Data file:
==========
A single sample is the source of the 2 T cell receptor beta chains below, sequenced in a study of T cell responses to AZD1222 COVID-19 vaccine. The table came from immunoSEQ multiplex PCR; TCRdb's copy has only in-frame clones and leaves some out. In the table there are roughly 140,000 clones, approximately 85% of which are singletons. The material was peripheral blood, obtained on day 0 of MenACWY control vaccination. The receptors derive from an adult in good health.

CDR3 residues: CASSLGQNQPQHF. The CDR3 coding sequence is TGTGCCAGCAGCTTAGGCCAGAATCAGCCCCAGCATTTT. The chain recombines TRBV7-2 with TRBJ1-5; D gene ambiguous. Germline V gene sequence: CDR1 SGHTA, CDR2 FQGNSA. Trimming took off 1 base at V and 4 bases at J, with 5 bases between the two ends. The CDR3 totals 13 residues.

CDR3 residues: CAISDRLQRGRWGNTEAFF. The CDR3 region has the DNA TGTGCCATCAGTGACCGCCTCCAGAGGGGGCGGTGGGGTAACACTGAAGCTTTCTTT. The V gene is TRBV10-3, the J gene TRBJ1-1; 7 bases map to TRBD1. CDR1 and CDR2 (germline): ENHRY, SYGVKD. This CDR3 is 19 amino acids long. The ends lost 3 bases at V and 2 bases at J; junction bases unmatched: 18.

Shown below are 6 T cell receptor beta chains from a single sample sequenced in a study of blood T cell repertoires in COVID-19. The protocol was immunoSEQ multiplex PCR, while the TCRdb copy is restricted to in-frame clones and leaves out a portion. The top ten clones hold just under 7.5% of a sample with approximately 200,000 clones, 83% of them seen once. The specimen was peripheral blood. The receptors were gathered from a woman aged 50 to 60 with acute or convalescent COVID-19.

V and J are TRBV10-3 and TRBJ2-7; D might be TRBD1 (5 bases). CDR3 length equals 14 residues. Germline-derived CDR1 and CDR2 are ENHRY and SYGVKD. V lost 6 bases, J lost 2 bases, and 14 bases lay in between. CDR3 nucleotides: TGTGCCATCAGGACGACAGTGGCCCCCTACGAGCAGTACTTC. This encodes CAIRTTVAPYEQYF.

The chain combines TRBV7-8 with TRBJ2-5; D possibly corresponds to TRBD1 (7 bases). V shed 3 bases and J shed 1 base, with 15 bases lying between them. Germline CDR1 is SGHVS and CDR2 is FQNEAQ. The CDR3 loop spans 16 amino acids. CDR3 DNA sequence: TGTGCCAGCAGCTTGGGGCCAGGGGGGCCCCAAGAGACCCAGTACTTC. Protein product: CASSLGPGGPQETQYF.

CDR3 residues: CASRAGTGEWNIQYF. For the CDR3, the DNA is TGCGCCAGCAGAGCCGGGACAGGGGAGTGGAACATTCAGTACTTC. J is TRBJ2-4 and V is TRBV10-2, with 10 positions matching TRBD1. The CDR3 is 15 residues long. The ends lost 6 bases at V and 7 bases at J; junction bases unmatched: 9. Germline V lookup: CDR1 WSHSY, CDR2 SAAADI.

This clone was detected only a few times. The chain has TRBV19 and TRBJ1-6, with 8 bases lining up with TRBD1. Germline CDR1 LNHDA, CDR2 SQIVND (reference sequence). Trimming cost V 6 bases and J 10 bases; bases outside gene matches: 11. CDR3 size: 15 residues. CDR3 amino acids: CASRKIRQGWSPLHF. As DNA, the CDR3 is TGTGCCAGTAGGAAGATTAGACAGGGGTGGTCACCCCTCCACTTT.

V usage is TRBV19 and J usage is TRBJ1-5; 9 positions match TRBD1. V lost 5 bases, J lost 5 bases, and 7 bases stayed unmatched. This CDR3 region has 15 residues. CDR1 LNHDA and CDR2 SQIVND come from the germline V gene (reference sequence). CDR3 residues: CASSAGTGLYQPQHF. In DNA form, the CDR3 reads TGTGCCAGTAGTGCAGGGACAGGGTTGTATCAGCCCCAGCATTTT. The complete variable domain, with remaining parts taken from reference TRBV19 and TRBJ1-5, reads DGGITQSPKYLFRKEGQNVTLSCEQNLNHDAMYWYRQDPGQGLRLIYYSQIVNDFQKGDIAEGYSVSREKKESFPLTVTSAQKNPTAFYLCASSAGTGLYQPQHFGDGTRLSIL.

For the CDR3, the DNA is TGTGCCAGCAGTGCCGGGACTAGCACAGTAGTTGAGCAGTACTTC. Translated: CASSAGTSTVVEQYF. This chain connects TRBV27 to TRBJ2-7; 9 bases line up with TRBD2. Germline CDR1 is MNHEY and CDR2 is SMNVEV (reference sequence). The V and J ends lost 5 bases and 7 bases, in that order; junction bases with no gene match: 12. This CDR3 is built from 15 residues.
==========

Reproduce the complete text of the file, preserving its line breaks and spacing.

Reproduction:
A single sample is the source of the 2 T cell receptor beta chains below, sequenced in a study of T cell responses to AZD1222 COVID-19 vaccine. The table came from immunoSEQ multiplex PCR; TCRdb's copy has only in-frame clones and leaves some out. In the table there are roughly 140,000 clones, approximately 85% of which are singletons. The material was peripheral blood, obtained on day 0 of MenACWY control vaccination. The receptors derive from an adult in good health.

CDR3 residues: CASSLGQNQPQHF. The CDR3 coding sequence is TGTGCCAGCAGCTTAGGCCAGAATCAGCCCCAGCATTTT. The chain recombines TRBV7-2 with TRBJ1-5; D gene ambiguous. Germline V gene sequence: CDR1 SGHTA, CDR2 FQGNSA. Trimming took off 1 base at V and 4 bases at J, with 5 bases between the two ends. The CDR3 totals 13 residues.

CDR3 residues: CAISDRLQRGRWGNTEAFF. The CDR3 region has the DNA TGTGCCATCAGTGACCGCCTCCAGAGGGGGCGGTGGGGTAACACTGAAGCTTTCTTT. The V gene is TRBV10-3, the J gene TRBJ1-1; 7 bases map to TRBD1. CDR1 and CDR2 (germline): ENHRY, SYGVKD. This CDR3 is 19 amino acids long. The ends lost 3 bases at V and 2 bases at J; junction bases unmatched: 18.

Shown below are 6 T cell receptor beta chains from a single sample sequenced in a study of blood T cell repertoires in COVID-19. The protocol was immunoSEQ multiplex PCR, while the TCRdb copy is restricted to in-frame clones and leaves out a portion. The top ten clones hold just under 7.5% of a sample with approximately 200,000 clones, 83% of them seen once. The specimen was peripheral blood. The receptors were gathered from a woman aged 50 to 60 with acute or convalescent COVID-19.

V and J are TRBV10-3 and TRBJ2-7; D might be TRBD1 (5 bases). CDR3 length equals 14 residues. Germline-derived CDR1 and CDR2 are ENHRY and SYGVKD. V lost 6 bases, J lost 2 bases, and 14 bases lay in between. CDR3 nucleotides: TGTGCCATCAGGACGACAGTGGCCCCCTACGAGCAGTACTTC. This encodes CAIRTTVAPYEQYF.

The chain combines TRBV7-8 with TRBJ2-5; D possibly corresponds to TRBD1 (7 bases). V shed 3 bases and J shed 1 base, with 15 bases lying between them. Germline CDR1 is SGHVS and CDR2 is FQNEAQ. The CDR3 loop spans 16 amino acids. CDR3 DNA sequence: TGTGCCAGCAGCTTGGGGCCAGGGGGGCCCCAAGAGACCCAGTACTTC. Protein product: CASSLGPGGPQETQYF.

CDR3 residues: CASRAGTGEWNIQYF. For the CDR3, the DNA is TGCGCCAGCAGAGCCGGGACAGGGGAGTGGAACATTCAGTACTTC. J is TRBJ2-4 and V is TRBV10-2, with 10 positions matching TRBD1. The CDR3 is 15 residues long. The ends lost 6 bases at V and 7 bases at J; junction bases unmatched: 9. Germline V lookup: CDR1 WSHSY, CDR2 SAAADI.

This clone was detected only a few times. The chain has TRBV19 and TRBJ1-6, with 8 bases lining up with TRBD1. Germline CDR1 LNHDA, CDR2 SQIVND (reference sequence). Trimming cost V 6 bases and J 10 bases; bases outside gene matches: 11. CDR3 size: 15 residues. CDR3 amino acids: CASRKIRQGWSPLHF. As DNA, the CDR3 is TGTGCCAGTAGGAAGATTAGACAGGGGTGGTCACCCCTCCACTTT.

V usage is TRBV19 and J usage is TRBJ1-5; 9 positions match TRBD1. V lost 5 bases, J lost 5 bases, and 7 bases stayed unmatched. This CDR3 region has 15 residues. CDR1 LNHDA and CDR2 SQIVND come from the germline V gene (reference sequence). CDR3 residues: CASSAGTGLYQPQHF. In DNA form, the CDR3 reads TGTGCCAGTAGTGCAGGGACAGGGTTGTATCAGCCCCAGCATTTT. The complete variable domain, with remaining parts taken from reference TRBV19 and TRBJ1-5, reads DGGITQSPKYLFRKEGQNVTLSCEQNLNHDAMYWYRQDPGQGLRLIYYSQIVNDFQKGDIAEGYSVSREKKESFPLTVTSAQKNPTAFYLCASSAGTGLYQPQHFGDGTRLSIL.

For the CDR3, the DNA is TGTGCCAGCAGTGCCGGGACTAGCACAGTAGTTGAGCAGTACTTC. Translated: CASSAGTSTVVEQYF. This chain connects TRBV27 to TRBJ2-7; 9 bases line up with TRBD2. Germline CDR1 is MNHEY and CDR2 is SMNVEV (reference sequence). The V and J ends lost 5 bases and 7 bases, in that order; junction bases with no gene match: 12. This CDR3 is built from 15 residues.